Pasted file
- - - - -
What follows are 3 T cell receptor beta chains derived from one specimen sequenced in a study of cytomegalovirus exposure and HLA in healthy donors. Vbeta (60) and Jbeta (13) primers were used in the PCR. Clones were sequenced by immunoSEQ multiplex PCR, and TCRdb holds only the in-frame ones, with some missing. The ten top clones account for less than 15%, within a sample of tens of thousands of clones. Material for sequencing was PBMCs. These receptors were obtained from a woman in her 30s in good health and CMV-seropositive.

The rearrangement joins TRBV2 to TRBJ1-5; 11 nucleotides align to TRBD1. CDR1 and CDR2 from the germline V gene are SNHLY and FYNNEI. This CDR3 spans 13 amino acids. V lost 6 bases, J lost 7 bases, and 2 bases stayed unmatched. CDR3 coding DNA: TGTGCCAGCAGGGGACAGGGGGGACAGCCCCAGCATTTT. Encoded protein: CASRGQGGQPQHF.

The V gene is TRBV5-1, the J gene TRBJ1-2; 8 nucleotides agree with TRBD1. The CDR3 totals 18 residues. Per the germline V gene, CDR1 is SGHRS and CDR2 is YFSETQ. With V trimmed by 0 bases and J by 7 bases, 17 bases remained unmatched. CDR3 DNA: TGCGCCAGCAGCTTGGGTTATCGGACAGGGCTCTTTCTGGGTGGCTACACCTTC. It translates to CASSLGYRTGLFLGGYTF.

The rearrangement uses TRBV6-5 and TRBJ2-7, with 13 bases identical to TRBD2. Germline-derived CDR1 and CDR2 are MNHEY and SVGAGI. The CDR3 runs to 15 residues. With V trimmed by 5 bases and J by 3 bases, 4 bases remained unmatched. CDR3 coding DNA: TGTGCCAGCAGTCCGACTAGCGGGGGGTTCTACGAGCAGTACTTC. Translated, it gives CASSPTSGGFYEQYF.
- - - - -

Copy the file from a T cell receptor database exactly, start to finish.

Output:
What follows are 3 T cell receptor beta chains derived from one specimen sequenced in a study of cytomegalovirus exposure and HLA in healthy donors. Vbeta (60) and Jbeta (13) primers were used in the PCR. Clones were sequenced by immunoSEQ multiplex PCR, and TCRdb holds only the in-frame ones, with some missing. The ten top clones account for less than 15%, within a sample of tens of thousands of clones. Material for sequencing was PBMCs. These receptors were obtained from a woman in her 30s in good health and CMV-seropositive.

The rearrangement joins TRBV2 to TRBJ1-5; 11 nucleotides align to TRBD1. CDR1 and CDR2 from the germline V gene are SNHLY and FYNNEI. This CDR3 spans 13 amino acids. V lost 6 bases, J lost 7 bases, and 2 bases stayed unmatched. CDR3 coding DNA: TGTGCCAGCAGGGGACAGGGGGGACAGCCCCAGCATTTT. Encoded protein: CASRGQGGQPQHF.

The V gene is TRBV5-1, the J gene TRBJ1-2; 8 nucleotides agree with TRBD1. The CDR3 totals 18 residues. Per the germline V gene, CDR1 is SGHRS and CDR2 is YFSETQ. With V trimmed by 0 bases and J by 7 bases, 17 bases remained unmatched. CDR3 DNA: TGCGCCAGCAGCTTGGGTTATCGGACAGGGCTCTTTCTGGGTGGCTACACCTTC. It translates to CASSLGYRTGLFLGGYTF.

The rearrangement uses TRBV6-5 and TRBJ2-7, with 13 bases identical to TRBD2. Germline-derived CDR1 and CDR2 are MNHEY and SVGAGI. The CDR3 runs to 15 residues. With V trimmed by 5 bases and J by 3 bases, 4 bases remained unmatched. CDR3 coding DNA: TGTGCCAGCAGTCCGACTAGCGGGGGGTTCTACGAGCAGTACTTC. Translated, it gives CASSPTSGGFYEQYF.